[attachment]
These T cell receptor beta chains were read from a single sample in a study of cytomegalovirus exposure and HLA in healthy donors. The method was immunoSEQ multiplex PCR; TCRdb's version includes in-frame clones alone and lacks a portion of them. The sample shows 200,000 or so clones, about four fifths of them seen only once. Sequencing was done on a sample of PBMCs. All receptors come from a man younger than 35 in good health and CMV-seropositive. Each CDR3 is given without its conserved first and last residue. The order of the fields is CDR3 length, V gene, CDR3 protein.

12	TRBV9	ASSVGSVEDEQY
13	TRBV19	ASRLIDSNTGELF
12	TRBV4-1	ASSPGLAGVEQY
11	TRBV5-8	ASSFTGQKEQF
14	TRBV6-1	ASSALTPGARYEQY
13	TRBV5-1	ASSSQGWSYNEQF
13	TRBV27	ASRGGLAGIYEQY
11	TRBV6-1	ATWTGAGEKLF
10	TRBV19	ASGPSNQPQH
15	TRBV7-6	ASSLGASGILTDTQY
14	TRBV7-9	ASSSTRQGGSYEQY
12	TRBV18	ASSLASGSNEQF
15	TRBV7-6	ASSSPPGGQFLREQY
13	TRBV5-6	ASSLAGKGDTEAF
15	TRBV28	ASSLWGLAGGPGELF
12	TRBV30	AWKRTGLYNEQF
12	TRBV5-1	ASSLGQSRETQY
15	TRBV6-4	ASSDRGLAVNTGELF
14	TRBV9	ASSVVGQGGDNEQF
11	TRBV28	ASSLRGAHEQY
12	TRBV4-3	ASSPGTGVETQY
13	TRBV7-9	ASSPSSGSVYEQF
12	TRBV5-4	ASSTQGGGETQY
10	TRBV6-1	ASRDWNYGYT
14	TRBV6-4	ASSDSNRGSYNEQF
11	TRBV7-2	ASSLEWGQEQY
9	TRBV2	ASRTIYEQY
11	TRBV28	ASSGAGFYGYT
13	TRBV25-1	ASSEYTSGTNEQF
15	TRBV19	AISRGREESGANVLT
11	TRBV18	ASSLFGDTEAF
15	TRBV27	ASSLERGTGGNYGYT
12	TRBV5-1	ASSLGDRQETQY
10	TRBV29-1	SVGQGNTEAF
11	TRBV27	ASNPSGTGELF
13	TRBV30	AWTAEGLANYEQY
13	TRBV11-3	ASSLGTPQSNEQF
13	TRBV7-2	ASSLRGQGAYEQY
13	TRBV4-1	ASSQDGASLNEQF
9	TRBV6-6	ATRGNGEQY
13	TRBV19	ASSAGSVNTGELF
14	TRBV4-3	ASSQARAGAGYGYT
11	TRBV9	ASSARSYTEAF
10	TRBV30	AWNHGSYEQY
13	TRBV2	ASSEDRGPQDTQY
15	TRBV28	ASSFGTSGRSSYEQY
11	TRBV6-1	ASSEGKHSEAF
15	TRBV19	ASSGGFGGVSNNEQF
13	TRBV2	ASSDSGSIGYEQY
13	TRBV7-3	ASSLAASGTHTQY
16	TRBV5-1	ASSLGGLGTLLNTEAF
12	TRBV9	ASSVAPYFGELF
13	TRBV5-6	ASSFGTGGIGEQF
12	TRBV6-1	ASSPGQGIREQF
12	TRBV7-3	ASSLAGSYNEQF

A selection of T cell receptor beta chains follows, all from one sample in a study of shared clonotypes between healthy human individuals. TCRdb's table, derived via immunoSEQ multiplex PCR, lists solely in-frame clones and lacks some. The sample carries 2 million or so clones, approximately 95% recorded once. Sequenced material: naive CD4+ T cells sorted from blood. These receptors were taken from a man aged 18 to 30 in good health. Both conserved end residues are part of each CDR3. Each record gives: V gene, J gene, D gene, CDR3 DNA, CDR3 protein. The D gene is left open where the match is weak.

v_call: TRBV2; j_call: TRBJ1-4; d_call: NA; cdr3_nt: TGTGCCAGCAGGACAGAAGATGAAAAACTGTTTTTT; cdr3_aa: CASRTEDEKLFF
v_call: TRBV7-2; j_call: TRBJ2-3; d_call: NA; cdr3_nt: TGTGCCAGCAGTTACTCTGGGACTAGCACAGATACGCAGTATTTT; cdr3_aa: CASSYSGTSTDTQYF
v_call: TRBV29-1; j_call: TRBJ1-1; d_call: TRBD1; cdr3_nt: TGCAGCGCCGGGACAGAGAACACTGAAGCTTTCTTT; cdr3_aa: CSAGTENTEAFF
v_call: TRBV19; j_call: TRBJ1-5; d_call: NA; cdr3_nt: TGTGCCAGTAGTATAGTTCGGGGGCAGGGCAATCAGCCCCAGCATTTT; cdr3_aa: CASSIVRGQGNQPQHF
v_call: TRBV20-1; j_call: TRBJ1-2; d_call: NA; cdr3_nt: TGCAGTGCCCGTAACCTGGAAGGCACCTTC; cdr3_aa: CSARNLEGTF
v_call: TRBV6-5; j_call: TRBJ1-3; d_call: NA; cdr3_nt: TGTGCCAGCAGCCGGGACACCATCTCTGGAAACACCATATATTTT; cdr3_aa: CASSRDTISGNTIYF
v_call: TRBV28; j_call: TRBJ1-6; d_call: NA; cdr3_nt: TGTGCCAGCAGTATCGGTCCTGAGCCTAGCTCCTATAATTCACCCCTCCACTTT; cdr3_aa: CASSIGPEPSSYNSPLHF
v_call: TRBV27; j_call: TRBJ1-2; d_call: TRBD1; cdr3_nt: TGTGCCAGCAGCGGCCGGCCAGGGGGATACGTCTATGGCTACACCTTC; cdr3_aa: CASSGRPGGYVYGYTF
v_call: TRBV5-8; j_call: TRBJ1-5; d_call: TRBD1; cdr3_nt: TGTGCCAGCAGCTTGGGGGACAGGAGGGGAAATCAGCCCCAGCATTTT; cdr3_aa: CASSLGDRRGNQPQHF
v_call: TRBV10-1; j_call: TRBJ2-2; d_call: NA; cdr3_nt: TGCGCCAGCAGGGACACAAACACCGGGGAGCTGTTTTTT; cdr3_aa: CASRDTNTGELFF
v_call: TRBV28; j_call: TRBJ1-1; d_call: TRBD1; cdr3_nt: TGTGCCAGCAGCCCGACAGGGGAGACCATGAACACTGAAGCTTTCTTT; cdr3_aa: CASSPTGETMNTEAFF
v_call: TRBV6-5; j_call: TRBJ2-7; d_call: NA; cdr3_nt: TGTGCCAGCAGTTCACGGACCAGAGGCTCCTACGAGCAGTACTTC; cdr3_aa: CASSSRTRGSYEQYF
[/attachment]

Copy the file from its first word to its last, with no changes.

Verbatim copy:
These T cell receptor beta chains were read from a single sample in a study of cytomegalovirus exposure and HLA in healthy donors. The method was immunoSEQ multiplex PCR; TCRdb's version includes in-frame clones alone and lacks a portion of them. The sample shows 200,000 or so clones, about four fifths of them seen only once. Sequencing was done on a sample of PBMCs. All receptors come from a man younger than 35 in good health and CMV-seropositive. Each CDR3 is given without its conserved first and last residue. The order of the fields is CDR3 length, V gene, CDR3 protein.

12	TRBV9	ASSVGSVEDEQY
13	TRBV19	ASRLIDSNTGELF
12	TRBV4-1	ASSPGLAGVEQY
11	TRBV5-8	ASSFTGQKEQF
14	TRBV6-1	ASSALTPGARYEQY
13	TRBV5-1	ASSSQGWSYNEQF
13	TRBV27	ASRGGLAGIYEQY
11	TRBV6-1	ATWTGAGEKLF
10	TRBV19	ASGPSNQPQH
15	TRBV7-6	ASSLGASGILTDTQY
14	TRBV7-9	ASSSTRQGGSYEQY
12	TRBV18	ASSLASGSNEQF
15	TRBV7-6	ASSSPPGGQFLREQY
13	TRBV5-6	ASSLAGKGDTEAF
15	TRBV28	ASSLWGLAGGPGELF
12	TRBV30	AWKRTGLYNEQF
12	TRBV5-1	ASSLGQSRETQY
15	TRBV6-4	ASSDRGLAVNTGELF
14	TRBV9	ASSVVGQGGDNEQF
11	TRBV28	ASSLRGAHEQY
12	TRBV4-3	ASSPGTGVETQY
13	TRBV7-9	ASSPSSGSVYEQF
12	TRBV5-4	ASSTQGGGETQY
10	TRBV6-1	ASRDWNYGYT
14	TRBV6-4	ASSDSNRGSYNEQF
11	TRBV7-2	ASSLEWGQEQY
9	TRBV2	ASRTIYEQY
11	TRBV28	ASSGAGFYGYT
13	TRBV25-1	ASSEYTSGTNEQF
15	TRBV19	AISRGREESGANVLT
11	TRBV18	ASSLFGDTEAF
15	TRBV27	ASSLERGTGGNYGYT
12	TRBV5-1	ASSLGDRQETQY
10	TRBV29-1	SVGQGNTEAF
11	TRBV27	ASNPSGTGELF
13	TRBV30	AWTAEGLANYEQY
13	TRBV11-3	ASSLGTPQSNEQF
13	TRBV7-2	ASSLRGQGAYEQY
13	TRBV4-1	ASSQDGASLNEQF
9	TRBV6-6	ATRGNGEQY
13	TRBV19	ASSAGSVNTGELF
14	TRBV4-3	ASSQARAGAGYGYT
11	TRBV9	ASSARSYTEAF
10	TRBV30	AWNHGSYEQY
13	TRBV2	ASSEDRGPQDTQY
15	TRBV28	ASSFGTSGRSSYEQY
11	TRBV6-1	ASSEGKHSEAF
15	TRBV19	ASSGGFGGVSNNEQF
13	TRBV2	ASSDSGSIGYEQY
13	TRBV7-3	ASSLAASGTHTQY
16	TRBV5-1	ASSLGGLGTLLNTEAF
12	TRBV9	ASSVAPYFGELF
13	TRBV5-6	ASSFGTGGIGEQF
12	TRBV6-1	ASSPGQGIREQF
12	TRBV7-3	ASSLAGSYNEQF

A selection of T cell receptor beta chains follows, all from one sample in a study of shared clonotypes between healthy human individuals. TCRdb's table, derived via immunoSEQ multiplex PCR, lists solely in-frame clones and lacks some. The sample carries 2 million or so clones, approximately 95% recorded once. Sequenced material: naive CD4+ T cells sorted from blood. These receptors were taken from a man aged 18 to 30 in good health. Both conserved end residues are part of each CDR3. Each record gives: V gene, J gene, D gene, CDR3 DNA, CDR3 protein. The D gene is left open where the match is weak.

v_call: TRBV2; j_call: TRBJ1-4; d_call: NA; cdr3_nt: TGTGCCAGCAGGACAGAAGATGAAAAACTGTTTTTT; cdr3_aa: CASRTEDEKLFF
v_call: TRBV7-2; j_call: TRBJ2-3; d_call: NA; cdr3_nt: TGTGCCAGCAGTTACTCTGGGACTAGCACAGATACGCAGTATTTT; cdr3_aa: CASSYSGTSTDTQYF
v_call: TRBV29-1; j_call: TRBJ1-1; d_call: TRBD1; cdr3_nt: TGCAGCGCCGGGACAGAGAACACTGAAGCTTTCTTT; cdr3_aa: CSAGTENTEAFF
v_call: TRBV19; j_call: TRBJ1-5; d_call: NA; cdr3_nt: TGTGCCAGTAGTATAGTTCGGGGGCAGGGCAATCAGCCCCAGCATTTT; cdr3_aa: CASSIVRGQGNQPQHF
v_call: TRBV20-1; j_call: TRBJ1-2; d_call: NA; cdr3_nt: TGCAGTGCCCGTAACCTGGAAGGCACCTTC; cdr3_aa: CSARNLEGTF
v_call: TRBV6-5; j_call: TRBJ1-3; d_call: NA; cdr3_nt: TGTGCCAGCAGCCGGGACACCATCTCTGGAAACACCATATATTTT; cdr3_aa: CASSRDTISGNTIYF
v_call: TRBV28; j_call: TRBJ1-6; d_call: NA; cdr3_nt: TGTGCCAGCAGTATCGGTCCTGAGCCTAGCTCCTATAATTCACCCCTCCACTTT; cdr3_aa: CASSIGPEPSSYNSPLHF
v_call: TRBV27; j_call: TRBJ1-2; d_call: TRBD1; cdr3_nt: TGTGCCAGCAGCGGCCGGCCAGGGGGATACGTCTATGGCTACACCTTC; cdr3_aa: CASSGRPGGYVYGYTF
v_call: TRBV5-8; j_call: TRBJ1-5; d_call: TRBD1; cdr3_nt: TGTGCCAGCAGCTTGGGGGACAGGAGGGGAAATCAGCCCCAGCATTTT; cdr3_aa: CASSLGDRRGNQPQHF
v_call: TRBV10-1; j_call: TRBJ2-2; d_call: NA; cdr3_nt: TGCGCCAGCAGGGACACAAACACCGGGGAGCTGTTTTTT; cdr3_aa: CASRDTNTGELFF
v_call: TRBV28; j_call: TRBJ1-1; d_call: TRBD1; cdr3_nt: TGTGCCAGCAGCCCGACAGGGGAGACCATGAACACTGAAGCTTTCTTT; cdr3_aa: CASSPTGETMNTEAFF
v_call: TRBV6-5; j_call: TRBJ2-7; d_call: NA; cdr3_nt: TGTGCCAGCAGTTCACGGACCAGAGGCTCCTACGAGCAGTACTTC; cdr3_aa: CASSSRTRGSYEQYF